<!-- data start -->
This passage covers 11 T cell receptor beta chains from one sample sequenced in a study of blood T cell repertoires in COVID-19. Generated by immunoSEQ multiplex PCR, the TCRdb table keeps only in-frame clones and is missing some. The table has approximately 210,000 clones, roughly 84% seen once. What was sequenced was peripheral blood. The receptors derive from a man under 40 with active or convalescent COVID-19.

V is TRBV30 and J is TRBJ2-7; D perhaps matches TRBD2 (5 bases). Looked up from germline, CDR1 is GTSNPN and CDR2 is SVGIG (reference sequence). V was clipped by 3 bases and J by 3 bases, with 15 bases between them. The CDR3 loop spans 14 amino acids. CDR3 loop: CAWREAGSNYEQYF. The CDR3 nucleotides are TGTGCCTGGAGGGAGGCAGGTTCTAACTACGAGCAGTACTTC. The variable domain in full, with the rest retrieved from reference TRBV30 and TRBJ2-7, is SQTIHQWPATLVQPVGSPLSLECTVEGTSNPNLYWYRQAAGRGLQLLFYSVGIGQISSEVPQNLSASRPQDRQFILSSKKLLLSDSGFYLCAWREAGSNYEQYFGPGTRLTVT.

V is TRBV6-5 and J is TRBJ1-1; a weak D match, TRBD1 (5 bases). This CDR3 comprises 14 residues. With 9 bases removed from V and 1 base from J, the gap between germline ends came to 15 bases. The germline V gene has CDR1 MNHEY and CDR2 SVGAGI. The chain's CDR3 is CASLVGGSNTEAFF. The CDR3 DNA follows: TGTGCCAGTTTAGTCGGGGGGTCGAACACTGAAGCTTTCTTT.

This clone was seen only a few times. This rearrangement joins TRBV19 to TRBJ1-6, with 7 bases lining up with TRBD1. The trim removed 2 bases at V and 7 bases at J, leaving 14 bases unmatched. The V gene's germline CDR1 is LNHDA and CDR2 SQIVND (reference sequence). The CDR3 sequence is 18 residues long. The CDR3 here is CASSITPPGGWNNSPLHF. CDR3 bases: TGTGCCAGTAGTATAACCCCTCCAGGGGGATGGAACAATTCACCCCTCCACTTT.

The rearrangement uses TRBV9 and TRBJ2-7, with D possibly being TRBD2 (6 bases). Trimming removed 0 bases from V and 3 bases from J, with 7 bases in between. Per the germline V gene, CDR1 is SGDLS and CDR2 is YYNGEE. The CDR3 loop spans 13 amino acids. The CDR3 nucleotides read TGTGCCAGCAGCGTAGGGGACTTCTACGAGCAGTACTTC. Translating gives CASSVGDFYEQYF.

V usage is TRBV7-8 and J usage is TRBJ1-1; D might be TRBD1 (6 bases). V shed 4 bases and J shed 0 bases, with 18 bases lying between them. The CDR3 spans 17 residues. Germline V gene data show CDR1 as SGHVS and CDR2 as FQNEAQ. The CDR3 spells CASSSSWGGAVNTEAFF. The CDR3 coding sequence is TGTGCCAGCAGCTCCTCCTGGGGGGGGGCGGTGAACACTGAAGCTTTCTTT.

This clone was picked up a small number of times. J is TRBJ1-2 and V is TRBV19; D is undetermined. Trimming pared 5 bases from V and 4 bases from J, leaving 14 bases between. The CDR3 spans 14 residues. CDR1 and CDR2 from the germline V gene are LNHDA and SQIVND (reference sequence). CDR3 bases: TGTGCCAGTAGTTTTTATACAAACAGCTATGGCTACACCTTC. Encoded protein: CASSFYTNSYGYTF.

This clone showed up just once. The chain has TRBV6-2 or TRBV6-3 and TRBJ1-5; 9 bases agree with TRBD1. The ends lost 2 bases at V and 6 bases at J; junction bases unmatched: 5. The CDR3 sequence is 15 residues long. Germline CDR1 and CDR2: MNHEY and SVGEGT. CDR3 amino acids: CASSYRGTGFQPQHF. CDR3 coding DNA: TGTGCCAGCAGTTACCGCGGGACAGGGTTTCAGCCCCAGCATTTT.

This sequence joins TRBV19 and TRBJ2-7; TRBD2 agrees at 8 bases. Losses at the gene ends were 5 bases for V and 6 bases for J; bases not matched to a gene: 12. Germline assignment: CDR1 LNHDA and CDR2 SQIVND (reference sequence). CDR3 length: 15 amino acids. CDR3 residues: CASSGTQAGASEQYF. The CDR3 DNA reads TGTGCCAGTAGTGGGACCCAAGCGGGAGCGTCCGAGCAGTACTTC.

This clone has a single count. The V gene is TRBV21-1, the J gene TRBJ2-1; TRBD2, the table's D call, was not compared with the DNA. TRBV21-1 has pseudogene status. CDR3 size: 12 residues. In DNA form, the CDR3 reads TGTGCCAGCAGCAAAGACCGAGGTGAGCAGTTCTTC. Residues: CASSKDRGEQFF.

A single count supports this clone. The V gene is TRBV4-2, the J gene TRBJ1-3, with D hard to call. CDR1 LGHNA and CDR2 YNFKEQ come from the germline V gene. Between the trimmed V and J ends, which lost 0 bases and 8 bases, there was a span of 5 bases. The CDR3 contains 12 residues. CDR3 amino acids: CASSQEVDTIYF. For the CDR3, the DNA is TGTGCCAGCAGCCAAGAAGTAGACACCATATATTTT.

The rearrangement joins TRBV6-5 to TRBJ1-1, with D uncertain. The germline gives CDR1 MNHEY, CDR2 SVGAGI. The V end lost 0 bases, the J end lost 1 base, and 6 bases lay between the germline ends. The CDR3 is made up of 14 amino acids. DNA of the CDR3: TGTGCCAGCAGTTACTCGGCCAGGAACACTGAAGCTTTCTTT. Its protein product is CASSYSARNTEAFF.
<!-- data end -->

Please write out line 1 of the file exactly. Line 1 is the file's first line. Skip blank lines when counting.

This passage covers 11 T cell receptor beta chains from one sample sequenced in a study of blood T cell repertoires in COVID-19. Generated by immunoSEQ multiplex PCR, the TCRdb table keeps only in-frame clones and is missing some. The table has approximately 210,000 clones, roughly 84% seen once. What was sequenced was peripheral blood. The receptors derive from a man under 40 with active or convalescent COVID-19.